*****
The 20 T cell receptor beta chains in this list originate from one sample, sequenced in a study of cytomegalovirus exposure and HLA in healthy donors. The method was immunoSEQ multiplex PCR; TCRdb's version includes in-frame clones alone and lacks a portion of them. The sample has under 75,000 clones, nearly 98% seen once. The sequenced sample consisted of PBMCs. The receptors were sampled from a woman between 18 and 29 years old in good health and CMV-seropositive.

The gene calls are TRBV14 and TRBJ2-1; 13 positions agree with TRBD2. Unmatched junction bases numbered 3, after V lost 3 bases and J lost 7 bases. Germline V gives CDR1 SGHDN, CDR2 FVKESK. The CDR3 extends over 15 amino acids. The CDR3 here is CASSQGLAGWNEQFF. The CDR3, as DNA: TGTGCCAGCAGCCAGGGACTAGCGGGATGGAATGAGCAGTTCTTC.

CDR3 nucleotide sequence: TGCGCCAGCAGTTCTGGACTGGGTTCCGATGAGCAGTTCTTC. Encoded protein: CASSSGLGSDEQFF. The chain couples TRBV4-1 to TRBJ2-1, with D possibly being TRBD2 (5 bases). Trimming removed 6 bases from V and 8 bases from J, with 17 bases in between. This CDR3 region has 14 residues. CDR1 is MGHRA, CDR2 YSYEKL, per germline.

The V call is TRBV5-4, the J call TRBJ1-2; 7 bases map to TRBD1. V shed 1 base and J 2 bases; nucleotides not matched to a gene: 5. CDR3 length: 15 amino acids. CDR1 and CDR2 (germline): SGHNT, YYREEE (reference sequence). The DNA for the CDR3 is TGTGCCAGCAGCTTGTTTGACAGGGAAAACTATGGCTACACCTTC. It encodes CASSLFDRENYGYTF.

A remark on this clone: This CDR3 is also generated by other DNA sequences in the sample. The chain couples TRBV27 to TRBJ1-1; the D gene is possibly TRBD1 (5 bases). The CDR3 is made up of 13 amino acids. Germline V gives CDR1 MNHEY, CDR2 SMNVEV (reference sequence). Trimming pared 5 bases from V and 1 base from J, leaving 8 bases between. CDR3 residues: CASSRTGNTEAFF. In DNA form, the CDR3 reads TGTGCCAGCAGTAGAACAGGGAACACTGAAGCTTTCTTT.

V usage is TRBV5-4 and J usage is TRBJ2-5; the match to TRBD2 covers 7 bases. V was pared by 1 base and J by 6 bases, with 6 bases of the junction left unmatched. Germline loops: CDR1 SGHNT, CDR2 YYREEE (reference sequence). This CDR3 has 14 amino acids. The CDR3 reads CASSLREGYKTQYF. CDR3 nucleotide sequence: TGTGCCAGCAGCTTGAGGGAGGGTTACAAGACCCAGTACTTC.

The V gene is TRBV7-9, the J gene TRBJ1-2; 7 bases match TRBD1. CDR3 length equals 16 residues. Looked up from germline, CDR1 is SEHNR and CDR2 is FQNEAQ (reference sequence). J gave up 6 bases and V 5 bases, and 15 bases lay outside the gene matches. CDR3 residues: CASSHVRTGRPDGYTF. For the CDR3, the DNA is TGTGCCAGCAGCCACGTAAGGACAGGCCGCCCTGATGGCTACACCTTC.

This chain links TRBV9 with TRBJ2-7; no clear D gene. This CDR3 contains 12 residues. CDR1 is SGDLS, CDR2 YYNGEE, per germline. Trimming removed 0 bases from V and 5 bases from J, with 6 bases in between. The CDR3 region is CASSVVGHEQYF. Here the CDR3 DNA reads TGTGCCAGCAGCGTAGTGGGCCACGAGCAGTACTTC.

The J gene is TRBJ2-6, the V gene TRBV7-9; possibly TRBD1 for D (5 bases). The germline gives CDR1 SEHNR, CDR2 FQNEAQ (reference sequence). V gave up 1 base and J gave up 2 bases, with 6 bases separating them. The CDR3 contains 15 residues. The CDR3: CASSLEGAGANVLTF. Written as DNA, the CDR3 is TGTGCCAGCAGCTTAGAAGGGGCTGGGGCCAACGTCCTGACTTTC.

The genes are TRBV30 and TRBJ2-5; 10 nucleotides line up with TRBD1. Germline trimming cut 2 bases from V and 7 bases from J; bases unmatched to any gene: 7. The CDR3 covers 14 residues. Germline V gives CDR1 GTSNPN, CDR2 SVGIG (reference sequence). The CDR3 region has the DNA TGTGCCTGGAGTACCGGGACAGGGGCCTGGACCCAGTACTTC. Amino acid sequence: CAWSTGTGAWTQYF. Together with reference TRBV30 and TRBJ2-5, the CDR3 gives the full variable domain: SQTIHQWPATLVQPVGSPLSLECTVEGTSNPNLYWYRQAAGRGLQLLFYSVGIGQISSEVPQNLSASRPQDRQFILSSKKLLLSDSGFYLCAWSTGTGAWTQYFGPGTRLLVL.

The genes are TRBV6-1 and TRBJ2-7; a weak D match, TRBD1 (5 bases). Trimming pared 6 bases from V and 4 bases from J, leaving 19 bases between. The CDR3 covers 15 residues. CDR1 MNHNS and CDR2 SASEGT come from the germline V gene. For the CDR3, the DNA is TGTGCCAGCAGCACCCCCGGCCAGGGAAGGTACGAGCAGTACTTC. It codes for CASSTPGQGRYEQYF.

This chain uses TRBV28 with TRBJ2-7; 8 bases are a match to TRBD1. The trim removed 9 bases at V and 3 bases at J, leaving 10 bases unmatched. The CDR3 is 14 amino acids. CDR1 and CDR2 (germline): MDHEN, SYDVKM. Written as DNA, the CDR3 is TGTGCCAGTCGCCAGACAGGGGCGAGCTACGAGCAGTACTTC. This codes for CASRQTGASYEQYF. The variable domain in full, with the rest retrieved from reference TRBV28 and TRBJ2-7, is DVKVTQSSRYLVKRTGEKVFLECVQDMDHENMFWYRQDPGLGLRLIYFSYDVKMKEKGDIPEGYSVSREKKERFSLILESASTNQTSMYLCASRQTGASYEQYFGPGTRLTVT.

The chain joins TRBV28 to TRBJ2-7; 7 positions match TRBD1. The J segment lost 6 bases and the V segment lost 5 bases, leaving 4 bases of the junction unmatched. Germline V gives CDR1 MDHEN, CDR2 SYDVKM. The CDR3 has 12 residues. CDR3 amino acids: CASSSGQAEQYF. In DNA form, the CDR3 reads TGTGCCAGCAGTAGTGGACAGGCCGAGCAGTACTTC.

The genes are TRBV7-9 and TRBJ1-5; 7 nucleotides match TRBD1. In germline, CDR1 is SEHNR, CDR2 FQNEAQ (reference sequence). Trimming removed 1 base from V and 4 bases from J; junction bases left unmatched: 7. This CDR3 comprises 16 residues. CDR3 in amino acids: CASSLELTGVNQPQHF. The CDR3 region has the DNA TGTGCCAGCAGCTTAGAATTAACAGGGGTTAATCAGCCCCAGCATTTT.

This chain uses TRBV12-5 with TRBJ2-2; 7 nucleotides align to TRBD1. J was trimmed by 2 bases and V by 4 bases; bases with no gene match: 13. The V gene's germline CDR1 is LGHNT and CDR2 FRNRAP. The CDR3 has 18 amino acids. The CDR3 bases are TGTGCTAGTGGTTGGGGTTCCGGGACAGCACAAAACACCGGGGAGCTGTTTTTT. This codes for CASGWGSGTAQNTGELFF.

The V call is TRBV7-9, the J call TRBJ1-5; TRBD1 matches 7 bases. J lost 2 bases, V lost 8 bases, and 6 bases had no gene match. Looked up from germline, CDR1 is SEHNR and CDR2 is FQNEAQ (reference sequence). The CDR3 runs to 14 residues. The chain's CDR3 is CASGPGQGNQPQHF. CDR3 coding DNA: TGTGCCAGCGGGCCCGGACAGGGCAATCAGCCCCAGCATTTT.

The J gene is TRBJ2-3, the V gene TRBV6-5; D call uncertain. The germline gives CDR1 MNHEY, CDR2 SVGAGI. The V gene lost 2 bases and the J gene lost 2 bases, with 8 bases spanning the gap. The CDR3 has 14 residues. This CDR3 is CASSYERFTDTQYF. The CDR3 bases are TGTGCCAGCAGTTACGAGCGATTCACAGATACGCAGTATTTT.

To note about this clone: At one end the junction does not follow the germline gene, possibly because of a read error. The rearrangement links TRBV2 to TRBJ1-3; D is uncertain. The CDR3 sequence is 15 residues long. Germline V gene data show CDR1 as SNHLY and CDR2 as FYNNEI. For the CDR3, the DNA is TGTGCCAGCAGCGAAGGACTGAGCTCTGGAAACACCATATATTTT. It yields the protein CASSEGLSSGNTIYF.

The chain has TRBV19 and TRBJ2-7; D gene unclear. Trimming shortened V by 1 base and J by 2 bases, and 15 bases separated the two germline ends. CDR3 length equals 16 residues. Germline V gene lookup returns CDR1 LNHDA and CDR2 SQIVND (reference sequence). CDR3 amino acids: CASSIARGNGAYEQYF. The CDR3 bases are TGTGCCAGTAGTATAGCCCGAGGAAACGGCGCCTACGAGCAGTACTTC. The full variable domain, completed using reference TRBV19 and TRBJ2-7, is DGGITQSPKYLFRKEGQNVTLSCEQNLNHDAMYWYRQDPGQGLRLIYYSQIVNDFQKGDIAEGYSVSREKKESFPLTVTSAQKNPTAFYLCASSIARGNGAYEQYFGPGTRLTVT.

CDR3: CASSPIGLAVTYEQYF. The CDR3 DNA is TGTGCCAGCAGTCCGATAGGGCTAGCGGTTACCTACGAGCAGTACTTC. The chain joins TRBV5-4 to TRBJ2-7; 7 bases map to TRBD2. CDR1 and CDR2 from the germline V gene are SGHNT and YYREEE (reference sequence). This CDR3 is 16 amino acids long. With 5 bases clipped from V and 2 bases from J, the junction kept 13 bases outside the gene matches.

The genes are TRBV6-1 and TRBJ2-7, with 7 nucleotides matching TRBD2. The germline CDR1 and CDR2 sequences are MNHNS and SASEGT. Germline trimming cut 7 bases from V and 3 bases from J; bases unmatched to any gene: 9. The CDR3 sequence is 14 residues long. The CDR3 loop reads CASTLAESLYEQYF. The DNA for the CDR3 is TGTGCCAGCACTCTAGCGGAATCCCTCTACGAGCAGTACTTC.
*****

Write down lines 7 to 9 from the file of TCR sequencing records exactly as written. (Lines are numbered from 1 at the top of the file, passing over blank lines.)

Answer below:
The V gene is TRBV7-9, the J gene TRBJ1-2; 7 bases match TRBD1. CDR3 length equals 16 residues. Looked up from germline, CDR1 is SEHNR and CDR2 is FQNEAQ (reference sequence). J gave up 6 bases and V 5 bases, and 15 bases lay outside the gene matches. CDR3 residues: CASSHVRTGRPDGYTF. For the CDR3, the DNA is TGTGCCAGCAGCCACGTAAGGACAGGCCGCCCTGATGGCTACACCTTC.

This chain links TRBV9 with TRBJ2-7; no clear D gene. This CDR3 contains 12 residues. CDR1 is SGDLS, CDR2 YYNGEE, per germline. Trimming removed 0 bases from V and 5 bases from J, with 6 bases in between. The CDR3 region is CASSVVGHEQYF. Here the CDR3 DNA reads TGTGCCAGCAGCGTAGTGGGCCACGAGCAGTACTTC.

The J gene is TRBJ2-6, the V gene TRBV7-9; possibly TRBD1 for D (5 bases). The germline gives CDR1 SEHNR, CDR2 FQNEAQ (reference sequence). V gave up 1 base and J gave up 2 bases, with 6 bases separating them. The CDR3 contains 15 residues. The CDR3: CASSLEGAGANVLTF. Written as DNA, the CDR3 is TGTGCCAGCAGCTTAGAAGGGGCTGGGGCCAACGTCCTGACTTTC.